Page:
Road train crash
I was once in a serious car accident on an outback road in Western Australia. I was with two friends when we hit a turning road train at high speed. I was lucky to survive the accident. I tried to help the driver breathe again but he did not survive. I helped the other passenger out of the car and supported him as we walked along a road. I learned many things from this terrible experience. I learned about letting go of anger. I also discovered the benefits of learning emergency first aid, and the horrible results of drink driving.
Posted by: Barney Nolan, on 31/08/12
We hit a road train.
I woke up on impact. Dust and broken windscreen glass hurtled through the car cabin. The driver of the vehicle I was in landed next to me in the back seat. He was obviously dead. Time slowed down. Adrenaline rushed through me. I could smell something burning. It smelt like the car was about to go up in flames. The engine had been pushed through into the cabin and I was trapped by the driver's seat that had snapped off and been pushed backwards, pinning my legs. I had to drag my legs up and push the driver's seat forward at the same time to free myself, and the effort caused something to tear in my back.
We had hit a road train. My friend Scotty who was driving the car had not been wearing his seatbelt. He had bounced off the steering wheel when we collided with the rear trailer. The road train driver had slowed down to make a left-hand turn at a crossroads and Scotty had slammed into him at over 100 kilometres an hour. According to the autopsy, Scotty was over the legal alcohol limit. The driver of the road train kept going once he had completed the corner. I was later told he thought he felt a shift in the load as he slowed the vehicle to negotiate the corner.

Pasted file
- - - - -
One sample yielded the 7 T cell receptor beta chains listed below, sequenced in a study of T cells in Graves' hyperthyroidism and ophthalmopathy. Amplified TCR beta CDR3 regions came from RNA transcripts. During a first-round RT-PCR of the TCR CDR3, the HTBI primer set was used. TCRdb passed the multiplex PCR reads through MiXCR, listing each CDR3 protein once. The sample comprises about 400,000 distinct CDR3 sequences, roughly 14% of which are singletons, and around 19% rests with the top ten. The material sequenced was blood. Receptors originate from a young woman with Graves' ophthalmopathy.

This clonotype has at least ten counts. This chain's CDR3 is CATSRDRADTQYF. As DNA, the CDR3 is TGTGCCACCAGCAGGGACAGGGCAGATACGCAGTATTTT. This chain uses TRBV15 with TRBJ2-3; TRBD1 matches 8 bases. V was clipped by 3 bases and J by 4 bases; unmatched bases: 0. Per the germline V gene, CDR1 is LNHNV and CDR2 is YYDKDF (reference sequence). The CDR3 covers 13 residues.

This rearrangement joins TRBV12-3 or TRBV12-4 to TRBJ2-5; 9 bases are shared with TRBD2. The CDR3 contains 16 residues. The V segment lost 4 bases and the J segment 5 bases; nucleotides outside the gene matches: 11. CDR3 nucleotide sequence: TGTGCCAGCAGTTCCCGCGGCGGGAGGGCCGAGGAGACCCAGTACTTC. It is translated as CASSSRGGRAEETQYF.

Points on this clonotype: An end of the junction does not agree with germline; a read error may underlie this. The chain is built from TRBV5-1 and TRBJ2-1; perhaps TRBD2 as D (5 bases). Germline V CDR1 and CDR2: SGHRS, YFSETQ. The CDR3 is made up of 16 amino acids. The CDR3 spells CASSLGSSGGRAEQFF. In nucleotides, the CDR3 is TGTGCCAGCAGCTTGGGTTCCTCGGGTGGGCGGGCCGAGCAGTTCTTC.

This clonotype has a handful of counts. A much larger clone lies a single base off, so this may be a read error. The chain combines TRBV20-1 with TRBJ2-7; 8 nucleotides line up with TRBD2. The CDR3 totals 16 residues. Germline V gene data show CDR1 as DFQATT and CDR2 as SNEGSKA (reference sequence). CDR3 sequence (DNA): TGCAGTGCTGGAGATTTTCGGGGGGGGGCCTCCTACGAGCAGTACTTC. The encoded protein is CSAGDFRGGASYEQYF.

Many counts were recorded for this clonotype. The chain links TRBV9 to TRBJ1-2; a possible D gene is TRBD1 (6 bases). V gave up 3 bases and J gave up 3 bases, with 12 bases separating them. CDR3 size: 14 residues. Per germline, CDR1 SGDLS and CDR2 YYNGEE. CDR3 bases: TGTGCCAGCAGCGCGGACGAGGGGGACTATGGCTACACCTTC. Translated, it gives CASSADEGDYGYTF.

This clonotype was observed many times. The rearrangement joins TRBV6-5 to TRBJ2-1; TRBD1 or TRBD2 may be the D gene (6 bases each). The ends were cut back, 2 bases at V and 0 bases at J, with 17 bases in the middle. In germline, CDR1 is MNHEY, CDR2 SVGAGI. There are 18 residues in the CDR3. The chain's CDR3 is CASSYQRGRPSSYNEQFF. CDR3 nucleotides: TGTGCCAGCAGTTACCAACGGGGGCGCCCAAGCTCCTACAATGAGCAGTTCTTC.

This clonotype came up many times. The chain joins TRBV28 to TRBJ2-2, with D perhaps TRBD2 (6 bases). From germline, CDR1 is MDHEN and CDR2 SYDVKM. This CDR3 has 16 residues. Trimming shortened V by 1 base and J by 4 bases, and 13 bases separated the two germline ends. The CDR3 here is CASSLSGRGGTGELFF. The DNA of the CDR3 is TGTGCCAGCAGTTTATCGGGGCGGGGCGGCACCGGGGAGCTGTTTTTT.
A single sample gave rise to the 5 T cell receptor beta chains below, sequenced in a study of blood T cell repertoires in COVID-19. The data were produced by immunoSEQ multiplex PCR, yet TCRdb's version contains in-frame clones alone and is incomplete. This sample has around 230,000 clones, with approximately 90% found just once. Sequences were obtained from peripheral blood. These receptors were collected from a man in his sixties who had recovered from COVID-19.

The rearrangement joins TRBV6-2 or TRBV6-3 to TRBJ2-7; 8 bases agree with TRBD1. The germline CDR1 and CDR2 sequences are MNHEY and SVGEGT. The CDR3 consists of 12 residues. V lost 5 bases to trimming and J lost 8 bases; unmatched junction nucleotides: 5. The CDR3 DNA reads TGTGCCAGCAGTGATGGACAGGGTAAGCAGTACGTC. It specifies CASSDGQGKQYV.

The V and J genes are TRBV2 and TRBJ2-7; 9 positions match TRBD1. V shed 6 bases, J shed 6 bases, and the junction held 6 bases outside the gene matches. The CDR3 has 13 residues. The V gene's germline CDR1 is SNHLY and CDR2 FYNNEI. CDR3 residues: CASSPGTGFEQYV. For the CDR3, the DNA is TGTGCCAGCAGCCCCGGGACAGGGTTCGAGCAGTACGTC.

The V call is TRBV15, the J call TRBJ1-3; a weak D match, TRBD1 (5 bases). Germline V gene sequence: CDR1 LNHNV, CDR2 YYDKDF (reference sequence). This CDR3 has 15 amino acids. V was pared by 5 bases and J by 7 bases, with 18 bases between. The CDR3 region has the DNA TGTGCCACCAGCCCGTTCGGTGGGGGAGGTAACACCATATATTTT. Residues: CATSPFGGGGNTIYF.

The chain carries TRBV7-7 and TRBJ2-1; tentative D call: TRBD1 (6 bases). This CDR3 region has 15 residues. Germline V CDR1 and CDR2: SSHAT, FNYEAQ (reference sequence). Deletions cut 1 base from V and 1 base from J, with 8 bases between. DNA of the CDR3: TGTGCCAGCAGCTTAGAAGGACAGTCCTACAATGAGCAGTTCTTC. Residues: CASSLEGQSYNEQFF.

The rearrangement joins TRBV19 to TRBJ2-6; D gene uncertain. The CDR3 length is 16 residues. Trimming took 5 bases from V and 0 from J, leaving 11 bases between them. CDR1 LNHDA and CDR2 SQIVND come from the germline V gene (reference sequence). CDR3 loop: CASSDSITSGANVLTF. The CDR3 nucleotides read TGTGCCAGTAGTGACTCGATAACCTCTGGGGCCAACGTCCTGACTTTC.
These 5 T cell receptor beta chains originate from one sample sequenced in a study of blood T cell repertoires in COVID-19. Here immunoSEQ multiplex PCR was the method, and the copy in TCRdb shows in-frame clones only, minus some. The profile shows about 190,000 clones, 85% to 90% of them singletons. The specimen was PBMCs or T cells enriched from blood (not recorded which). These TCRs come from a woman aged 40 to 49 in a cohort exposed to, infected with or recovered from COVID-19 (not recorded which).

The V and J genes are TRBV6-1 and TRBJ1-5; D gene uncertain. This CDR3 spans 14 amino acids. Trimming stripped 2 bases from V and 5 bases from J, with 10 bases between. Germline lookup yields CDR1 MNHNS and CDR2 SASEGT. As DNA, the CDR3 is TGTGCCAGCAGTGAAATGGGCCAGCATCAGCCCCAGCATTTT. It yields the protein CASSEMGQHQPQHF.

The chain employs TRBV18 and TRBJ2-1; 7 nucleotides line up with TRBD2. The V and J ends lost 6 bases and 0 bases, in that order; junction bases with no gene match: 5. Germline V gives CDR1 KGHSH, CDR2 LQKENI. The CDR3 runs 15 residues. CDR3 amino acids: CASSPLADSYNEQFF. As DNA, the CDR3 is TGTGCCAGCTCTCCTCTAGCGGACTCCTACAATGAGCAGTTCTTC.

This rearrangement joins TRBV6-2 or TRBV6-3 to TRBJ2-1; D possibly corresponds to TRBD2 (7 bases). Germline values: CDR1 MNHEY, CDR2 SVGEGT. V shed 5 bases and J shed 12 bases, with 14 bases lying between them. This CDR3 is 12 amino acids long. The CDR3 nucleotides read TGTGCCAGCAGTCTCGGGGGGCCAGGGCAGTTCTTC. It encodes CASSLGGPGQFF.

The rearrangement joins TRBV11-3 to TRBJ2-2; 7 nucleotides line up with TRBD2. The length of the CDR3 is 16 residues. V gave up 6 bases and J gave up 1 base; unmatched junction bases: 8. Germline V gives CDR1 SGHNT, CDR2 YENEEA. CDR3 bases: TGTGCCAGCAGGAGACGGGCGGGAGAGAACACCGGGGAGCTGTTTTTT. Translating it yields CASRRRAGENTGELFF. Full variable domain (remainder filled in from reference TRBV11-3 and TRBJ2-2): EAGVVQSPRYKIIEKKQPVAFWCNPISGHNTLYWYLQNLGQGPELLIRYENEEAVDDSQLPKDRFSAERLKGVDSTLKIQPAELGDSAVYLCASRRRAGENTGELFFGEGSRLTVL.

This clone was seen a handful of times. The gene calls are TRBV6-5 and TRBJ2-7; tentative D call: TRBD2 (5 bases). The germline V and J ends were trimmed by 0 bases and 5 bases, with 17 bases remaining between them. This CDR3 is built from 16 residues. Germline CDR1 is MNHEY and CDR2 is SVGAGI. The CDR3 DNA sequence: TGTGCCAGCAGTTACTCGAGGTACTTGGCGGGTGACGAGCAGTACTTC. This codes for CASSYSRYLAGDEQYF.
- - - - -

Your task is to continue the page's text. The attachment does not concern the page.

Once I was free I leant forward to check on Danno, the other passenger in the front seat. He was slumped forward, unconscious and not breathing. The car roof had caved in, opening a wound on his head. I couldn't revive him from the back seat so I had to kick my crumpled side door open and race around to drag him clear of the wreck. Danno is part Maori and a big fella to drag around. Once I had him clear I laid him flat and checked his breathing again. He had resumed breathing but was still unconscious so I ran back to the wreck and made an unsuccessful attempt to revive Scotty with CPR or emergency resuscitation.
We were somewhere between the towns of Southern Cross and Marvel Loch, near the gold mine in Western Australia where we lived and worked. It was about 2am and there was no hope of any help driving by. Danno was beginning to resurface so I checked him over again before slapping him awake. His right knee was bleeding and damaged and I also detected broken ribs, probably from the seat belt. My ribs were beginning to ache too as the adrenaline wore off a bit. I could see a light up the road in the distance and I decided to head for it in case Danno had internal bleeding. I had to support Danno's weight for three kilometres up the road to another mine site before I could phone for an ambulance.
There are a number of valuable lessons I learned from this experience. Mainly, I've never had anything to do with drink-driving again. I also learned the value of emergency resuscitation as Danno would have died as well if I hadn't studied first aid prior to the crash.
Another valuable experience I had at the time involved my boss at the gold mine who was a Vietnam veteran by the name of Ray. He caught up with me once I was out of hospital as he had heard I was angry with the road train driver for not stopping.
Ray had lived through more hell than I would ever experience and he explained the benefits of letting go of anger. Holding anger inside only makes you sick and it tends to come out sideways at the ones you love instead. Often the person you are angry with continues with their life and the person holding the anger continues to suffer by their own choice. Ray's explanation resonated with me and I was able to let go of my anger for the road train driver on the spot.
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